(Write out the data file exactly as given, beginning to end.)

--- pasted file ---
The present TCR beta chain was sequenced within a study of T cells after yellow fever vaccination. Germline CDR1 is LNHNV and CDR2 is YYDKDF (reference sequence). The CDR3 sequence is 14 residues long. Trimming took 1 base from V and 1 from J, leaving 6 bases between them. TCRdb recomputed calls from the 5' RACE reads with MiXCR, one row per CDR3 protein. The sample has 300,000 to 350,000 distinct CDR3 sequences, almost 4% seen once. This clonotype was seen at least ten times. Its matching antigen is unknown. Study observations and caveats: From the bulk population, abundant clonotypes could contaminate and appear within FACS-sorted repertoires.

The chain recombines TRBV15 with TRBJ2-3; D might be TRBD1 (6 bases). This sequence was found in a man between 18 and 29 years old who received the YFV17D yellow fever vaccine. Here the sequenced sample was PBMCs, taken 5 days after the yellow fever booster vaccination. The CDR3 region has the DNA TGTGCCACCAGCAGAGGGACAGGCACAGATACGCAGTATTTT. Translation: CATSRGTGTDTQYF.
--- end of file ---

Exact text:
The present TCR beta chain was sequenced within a study of T cells after yellow fever vaccination. Germline CDR1 is LNHNV and CDR2 is YYDKDF (reference sequence). The CDR3 sequence is 14 residues long. Trimming took 1 base from V and 1 from J, leaving 6 bases between them. TCRdb recomputed calls from the 5' RACE reads with MiXCR, one row per CDR3 protein. The sample has 300,000 to 350,000 distinct CDR3 sequences, almost 4% seen once. This clonotype was seen at least ten times. Its matching antigen is unknown. Study observations and caveats: From the bulk population, abundant clonotypes could contaminate and appear within FACS-sorted repertoires.

The chain recombines TRBV15 with TRBJ2-3; D might be TRBD1 (6 bases). This sequence was found in a man between 18 and 29 years old who received the YFV17D yellow fever vaccine. Here the sequenced sample was PBMCs, taken 5 days after the yellow fever booster vaccination. The CDR3 region has the DNA TGTGCCACCAGCAGAGGGACAGGCACAGATACGCAGTATTTT. Translation: CATSRGTGTDTQYF.